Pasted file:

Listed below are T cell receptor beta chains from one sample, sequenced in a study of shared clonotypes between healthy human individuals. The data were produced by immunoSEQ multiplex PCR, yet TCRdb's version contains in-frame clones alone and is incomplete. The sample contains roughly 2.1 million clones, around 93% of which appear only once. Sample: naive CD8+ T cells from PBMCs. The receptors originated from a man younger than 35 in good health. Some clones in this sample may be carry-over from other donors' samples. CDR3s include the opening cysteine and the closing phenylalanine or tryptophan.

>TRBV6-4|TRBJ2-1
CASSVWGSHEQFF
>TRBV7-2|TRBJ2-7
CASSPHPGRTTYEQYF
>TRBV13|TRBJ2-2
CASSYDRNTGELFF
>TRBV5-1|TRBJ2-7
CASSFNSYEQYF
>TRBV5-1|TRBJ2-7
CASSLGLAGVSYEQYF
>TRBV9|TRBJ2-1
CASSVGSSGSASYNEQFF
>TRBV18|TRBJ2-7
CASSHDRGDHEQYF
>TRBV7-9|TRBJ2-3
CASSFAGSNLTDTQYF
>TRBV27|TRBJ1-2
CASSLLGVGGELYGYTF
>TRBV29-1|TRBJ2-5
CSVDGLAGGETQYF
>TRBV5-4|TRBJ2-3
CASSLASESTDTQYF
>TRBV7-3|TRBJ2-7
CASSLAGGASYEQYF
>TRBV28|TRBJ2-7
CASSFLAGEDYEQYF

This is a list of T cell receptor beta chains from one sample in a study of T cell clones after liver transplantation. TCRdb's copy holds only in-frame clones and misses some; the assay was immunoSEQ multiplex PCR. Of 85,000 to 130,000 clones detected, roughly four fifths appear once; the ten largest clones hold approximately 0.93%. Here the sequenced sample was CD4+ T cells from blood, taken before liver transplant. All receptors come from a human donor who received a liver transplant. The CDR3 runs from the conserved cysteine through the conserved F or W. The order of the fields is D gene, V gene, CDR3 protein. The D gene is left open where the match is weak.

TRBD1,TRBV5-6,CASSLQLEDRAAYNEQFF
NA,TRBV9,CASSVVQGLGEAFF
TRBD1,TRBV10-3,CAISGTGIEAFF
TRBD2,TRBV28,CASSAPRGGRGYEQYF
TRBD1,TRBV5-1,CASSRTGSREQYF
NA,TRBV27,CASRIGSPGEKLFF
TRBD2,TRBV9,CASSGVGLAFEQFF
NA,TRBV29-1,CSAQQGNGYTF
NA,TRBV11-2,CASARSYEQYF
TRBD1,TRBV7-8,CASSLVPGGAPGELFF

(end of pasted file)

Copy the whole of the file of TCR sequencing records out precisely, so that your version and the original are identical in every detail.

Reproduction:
Listed below are T cell receptor beta chains from one sample, sequenced in a study of shared clonotypes between healthy human individuals. The data were produced by immunoSEQ multiplex PCR, yet TCRdb's version contains in-frame clones alone and is incomplete. The sample contains roughly 2.1 million clones, around 93% of which appear only once. Sample: naive CD8+ T cells from PBMCs. The receptors originated from a man younger than 35 in good health. Some clones in this sample may be carry-over from other donors' samples. CDR3s include the opening cysteine and the closing phenylalanine or tryptophan.

>TRBV6-4|TRBJ2-1
CASSVWGSHEQFF
>TRBV7-2|TRBJ2-7
CASSPHPGRTTYEQYF
>TRBV13|TRBJ2-2
CASSYDRNTGELFF
>TRBV5-1|TRBJ2-7
CASSFNSYEQYF
>TRBV5-1|TRBJ2-7
CASSLGLAGVSYEQYF
>TRBV9|TRBJ2-1
CASSVGSSGSASYNEQFF
>TRBV18|TRBJ2-7
CASSHDRGDHEQYF
>TRBV7-9|TRBJ2-3
CASSFAGSNLTDTQYF
>TRBV27|TRBJ1-2
CASSLLGVGGELYGYTF
>TRBV29-1|TRBJ2-5
CSVDGLAGGETQYF
>TRBV5-4|TRBJ2-3
CASSLASESTDTQYF
>TRBV7-3|TRBJ2-7
CASSLAGGASYEQYF
>TRBV28|TRBJ2-7
CASSFLAGEDYEQYF

This is a list of T cell receptor beta chains from one sample in a study of T cell clones after liver transplantation. TCRdb's copy holds only in-frame clones and misses some; the assay was immunoSEQ multiplex PCR. Of 85,000 to 130,000 clones detected, roughly four fifths appear once; the ten largest clones hold approximately 0.93%. Here the sequenced sample was CD4+ T cells from blood, taken before liver transplant. All receptors come from a human donor who received a liver transplant. The CDR3 runs from the conserved cysteine through the conserved F or W. The order of the fields is D gene, V gene, CDR3 protein. The D gene is left open where the match is weak.

TRBD1,TRBV5-6,CASSLQLEDRAAYNEQFF
NA,TRBV9,CASSVVQGLGEAFF
TRBD1,TRBV10-3,CAISGTGIEAFF
TRBD2,TRBV28,CASSAPRGGRGYEQYF
TRBD1,TRBV5-1,CASSRTGSREQYF
NA,TRBV27,CASRIGSPGEKLFF
TRBD2,TRBV9,CASSGVGLAFEQFF
NA,TRBV29-1,CSAQQGNGYTF
NA,TRBV11-2,CASARSYEQYF
TRBD1,TRBV7-8,CASSLVPGGAPGELFF